This weekend, I finally listened to High Hopes, the most recent Bruce Springsteen album. Yes, it came out on January 14, and I bought it then, but I hadn’t listened to it. There were many times when I listened to a new Springsteen album multiple times on its release day, and almost exclusively for days after that.
But something’s happened to Bruce. Or to me.
I should say that I’ve been a Springsteen fan since I first heard “Rosalita” as a twelve-year-old back in Tennessee. I was in college when Born in the USA made him a superstar, and I’ve seen him in concert multiple times, with the E Street Band, the ’92 “alternate” band, the Sessions Band, and as a solo performer. I own all his legitimate releases, and a fair stack of bootlegs.
His last album, 2012’s Wrecking Ball, was the first time I felt like he was singing at me instead of to me, or for me. The new Celtic and overt gospel influences couldn’t disguise that these songs just lacked…something. And the re-recording of “Land of Hopes and Dreams,” released in a definitive version on the Live in New York City album in 2000, was simply unnecessary, as if he needed something to fill out the album (I’m not saying this was the case, just that, to me as a listener, it felt that way).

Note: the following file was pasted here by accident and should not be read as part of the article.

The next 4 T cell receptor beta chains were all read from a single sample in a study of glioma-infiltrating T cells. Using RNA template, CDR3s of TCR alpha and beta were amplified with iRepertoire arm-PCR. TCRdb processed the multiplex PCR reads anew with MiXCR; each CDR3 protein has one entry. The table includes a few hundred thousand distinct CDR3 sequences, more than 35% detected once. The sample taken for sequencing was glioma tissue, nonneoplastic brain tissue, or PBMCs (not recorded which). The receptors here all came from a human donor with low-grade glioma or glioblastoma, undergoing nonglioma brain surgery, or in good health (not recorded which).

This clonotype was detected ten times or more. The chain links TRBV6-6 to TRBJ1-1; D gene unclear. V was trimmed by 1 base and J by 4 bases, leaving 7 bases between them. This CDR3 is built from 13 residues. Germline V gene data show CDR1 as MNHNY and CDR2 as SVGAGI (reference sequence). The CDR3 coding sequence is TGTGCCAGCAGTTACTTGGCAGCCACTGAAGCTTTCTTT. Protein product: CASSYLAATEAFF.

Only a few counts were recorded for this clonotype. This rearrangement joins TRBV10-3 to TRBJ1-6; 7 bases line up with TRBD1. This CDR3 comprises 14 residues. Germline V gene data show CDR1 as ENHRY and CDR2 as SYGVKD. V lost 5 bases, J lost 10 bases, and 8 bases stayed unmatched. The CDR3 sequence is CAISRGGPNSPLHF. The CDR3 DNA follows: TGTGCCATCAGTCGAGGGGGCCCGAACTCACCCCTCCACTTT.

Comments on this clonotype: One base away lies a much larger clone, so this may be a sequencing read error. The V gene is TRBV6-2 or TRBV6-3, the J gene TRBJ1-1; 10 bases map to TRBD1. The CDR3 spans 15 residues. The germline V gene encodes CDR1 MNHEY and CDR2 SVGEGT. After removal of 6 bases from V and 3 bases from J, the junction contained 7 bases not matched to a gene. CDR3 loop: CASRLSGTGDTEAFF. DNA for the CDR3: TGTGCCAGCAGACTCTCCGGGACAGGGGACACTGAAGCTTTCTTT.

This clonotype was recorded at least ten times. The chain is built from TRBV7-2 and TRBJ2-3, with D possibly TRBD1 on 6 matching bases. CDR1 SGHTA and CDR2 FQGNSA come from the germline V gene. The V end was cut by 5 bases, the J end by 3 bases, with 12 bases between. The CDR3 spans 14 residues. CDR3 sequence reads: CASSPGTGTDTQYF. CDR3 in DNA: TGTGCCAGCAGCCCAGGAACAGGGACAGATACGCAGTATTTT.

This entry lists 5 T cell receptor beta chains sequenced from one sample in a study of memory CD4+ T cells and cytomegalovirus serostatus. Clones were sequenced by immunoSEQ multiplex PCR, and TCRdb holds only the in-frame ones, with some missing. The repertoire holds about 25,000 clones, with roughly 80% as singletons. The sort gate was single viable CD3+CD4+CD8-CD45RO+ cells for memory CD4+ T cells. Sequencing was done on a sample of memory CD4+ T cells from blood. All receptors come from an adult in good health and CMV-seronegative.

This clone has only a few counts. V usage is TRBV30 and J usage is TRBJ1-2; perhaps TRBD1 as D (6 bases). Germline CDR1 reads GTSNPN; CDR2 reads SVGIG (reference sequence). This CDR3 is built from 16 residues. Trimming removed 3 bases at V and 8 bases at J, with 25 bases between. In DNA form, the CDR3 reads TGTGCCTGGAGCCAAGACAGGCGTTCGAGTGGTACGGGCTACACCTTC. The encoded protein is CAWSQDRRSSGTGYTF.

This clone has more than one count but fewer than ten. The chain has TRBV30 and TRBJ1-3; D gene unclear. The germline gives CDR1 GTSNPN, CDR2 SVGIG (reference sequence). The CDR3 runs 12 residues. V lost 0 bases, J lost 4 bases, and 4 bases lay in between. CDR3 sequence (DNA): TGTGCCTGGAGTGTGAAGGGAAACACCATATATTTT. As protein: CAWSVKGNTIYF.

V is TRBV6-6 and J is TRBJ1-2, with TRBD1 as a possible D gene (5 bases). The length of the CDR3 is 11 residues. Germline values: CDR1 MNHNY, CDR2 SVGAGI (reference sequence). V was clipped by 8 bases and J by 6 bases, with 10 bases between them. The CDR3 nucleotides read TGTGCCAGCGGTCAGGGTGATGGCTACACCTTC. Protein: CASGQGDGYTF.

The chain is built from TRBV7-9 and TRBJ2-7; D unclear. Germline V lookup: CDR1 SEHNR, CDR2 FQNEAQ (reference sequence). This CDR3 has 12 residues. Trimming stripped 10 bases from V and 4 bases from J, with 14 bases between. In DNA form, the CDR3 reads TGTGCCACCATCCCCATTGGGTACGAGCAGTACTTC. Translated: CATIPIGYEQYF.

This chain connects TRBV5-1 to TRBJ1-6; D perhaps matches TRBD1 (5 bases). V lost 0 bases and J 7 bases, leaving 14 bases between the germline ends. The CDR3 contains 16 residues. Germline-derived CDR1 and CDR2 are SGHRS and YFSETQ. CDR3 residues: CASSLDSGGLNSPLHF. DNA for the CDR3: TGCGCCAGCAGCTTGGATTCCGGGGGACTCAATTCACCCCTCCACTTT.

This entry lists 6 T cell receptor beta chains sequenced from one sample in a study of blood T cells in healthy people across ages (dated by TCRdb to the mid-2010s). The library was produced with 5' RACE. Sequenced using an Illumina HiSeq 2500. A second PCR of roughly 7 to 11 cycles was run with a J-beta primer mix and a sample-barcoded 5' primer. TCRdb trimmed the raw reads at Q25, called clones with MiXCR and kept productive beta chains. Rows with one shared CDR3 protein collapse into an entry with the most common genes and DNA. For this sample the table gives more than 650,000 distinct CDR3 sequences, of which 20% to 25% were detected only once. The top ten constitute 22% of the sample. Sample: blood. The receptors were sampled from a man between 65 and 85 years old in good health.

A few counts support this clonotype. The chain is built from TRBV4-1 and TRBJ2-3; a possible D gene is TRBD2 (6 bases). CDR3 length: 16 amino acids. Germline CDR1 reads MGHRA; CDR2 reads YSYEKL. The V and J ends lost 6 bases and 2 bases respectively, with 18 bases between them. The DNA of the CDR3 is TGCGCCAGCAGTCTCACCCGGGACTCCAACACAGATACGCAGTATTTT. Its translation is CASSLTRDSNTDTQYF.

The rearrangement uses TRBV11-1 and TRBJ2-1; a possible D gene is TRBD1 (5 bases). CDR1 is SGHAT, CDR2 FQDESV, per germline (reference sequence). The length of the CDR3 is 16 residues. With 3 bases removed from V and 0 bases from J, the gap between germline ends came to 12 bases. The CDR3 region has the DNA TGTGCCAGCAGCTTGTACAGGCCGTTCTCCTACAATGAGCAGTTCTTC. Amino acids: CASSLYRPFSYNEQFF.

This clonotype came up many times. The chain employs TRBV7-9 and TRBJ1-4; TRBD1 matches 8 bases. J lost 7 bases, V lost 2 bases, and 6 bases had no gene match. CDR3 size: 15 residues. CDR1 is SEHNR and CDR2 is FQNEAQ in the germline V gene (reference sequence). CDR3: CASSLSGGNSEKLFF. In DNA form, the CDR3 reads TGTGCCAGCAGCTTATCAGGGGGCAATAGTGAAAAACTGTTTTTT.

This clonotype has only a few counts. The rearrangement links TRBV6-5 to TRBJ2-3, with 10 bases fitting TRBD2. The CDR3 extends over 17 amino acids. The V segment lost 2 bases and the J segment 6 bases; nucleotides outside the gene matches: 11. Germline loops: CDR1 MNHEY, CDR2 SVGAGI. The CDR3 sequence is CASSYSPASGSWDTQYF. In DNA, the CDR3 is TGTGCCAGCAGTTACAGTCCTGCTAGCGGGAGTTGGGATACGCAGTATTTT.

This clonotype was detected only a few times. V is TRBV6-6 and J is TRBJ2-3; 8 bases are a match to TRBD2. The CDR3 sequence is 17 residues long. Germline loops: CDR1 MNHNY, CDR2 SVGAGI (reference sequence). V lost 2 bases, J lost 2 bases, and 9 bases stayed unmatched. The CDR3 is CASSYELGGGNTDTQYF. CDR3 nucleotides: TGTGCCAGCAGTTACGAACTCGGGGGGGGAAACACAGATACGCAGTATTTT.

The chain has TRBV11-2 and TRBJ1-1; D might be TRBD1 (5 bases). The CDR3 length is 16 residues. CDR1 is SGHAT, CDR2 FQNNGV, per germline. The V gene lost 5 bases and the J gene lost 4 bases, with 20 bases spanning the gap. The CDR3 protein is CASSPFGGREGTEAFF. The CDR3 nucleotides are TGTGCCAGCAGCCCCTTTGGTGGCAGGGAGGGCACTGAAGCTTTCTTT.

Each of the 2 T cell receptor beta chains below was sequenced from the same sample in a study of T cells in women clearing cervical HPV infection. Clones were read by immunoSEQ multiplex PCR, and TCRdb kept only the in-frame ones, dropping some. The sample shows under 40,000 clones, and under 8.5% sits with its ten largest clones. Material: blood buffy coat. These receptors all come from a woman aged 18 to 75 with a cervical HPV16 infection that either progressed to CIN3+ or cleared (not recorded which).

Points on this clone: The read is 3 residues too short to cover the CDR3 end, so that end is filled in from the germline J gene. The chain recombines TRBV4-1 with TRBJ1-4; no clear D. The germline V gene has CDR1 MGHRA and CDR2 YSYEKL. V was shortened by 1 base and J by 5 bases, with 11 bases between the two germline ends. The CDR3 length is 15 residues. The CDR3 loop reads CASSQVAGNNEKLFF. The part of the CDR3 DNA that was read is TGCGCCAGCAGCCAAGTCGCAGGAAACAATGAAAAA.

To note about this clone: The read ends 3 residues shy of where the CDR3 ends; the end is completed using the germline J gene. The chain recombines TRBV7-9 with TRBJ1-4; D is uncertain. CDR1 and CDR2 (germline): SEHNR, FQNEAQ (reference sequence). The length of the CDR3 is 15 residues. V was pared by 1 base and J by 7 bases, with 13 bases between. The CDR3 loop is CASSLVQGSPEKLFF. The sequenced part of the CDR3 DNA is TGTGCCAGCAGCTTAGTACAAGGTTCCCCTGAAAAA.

And now we get High Hopes.
Even the title track has been released before, back in 1995 as part of the Blood Brothers documentary package. “American Skin (41 Shots)” was part of the same Live in New York City album mentioned above, and “The Ghost of Tom Joad” was the title track of his Grammy-winning 1995 album. So right off the bat, there are three songs that we’ve heard before in landmark original versions. Yes, these are new versions, livened up by Tom (Rage in the Machine) Morello’s guitar solos, and certainly there’s no lack of commitment to the performances. But it’s also the equivalent of hearing stories we already know instead of new ones.
Which leads to the question: what’s the point of the album?
My friend Melissa Olson, author of Dead Spots and Trail of Dead, once said that she thought some artists might just have a finite amount of art in them. This was apropos of director John Carpenter, whose work has certainly showed a decline, although I remain a fan (yes, even of his most recent film The Ward). I would never have thought this of Bruce, but perhaps it’s the case. Maybe the Boss has reached artistic retirement age. Certainly his last couple of concert tours have been more about preaching to the choir than converting new followers, a celebration of past glory days (heh) more than a forging of new ones. And maybe, at 64, that’s to be expected. But I’d hoped to follow him into the twilight with the same fervor I felt when he led me into adulthood.
And, since I’m not exactly young myself (nor old, I should add), I wonder with each new book if the same thing might happen to me. I don’t want to keep going past my sell-by date, artistically speaking. But will I know when I reach it?
So what do you think? Is there a finite amount of creativity and art in every artist?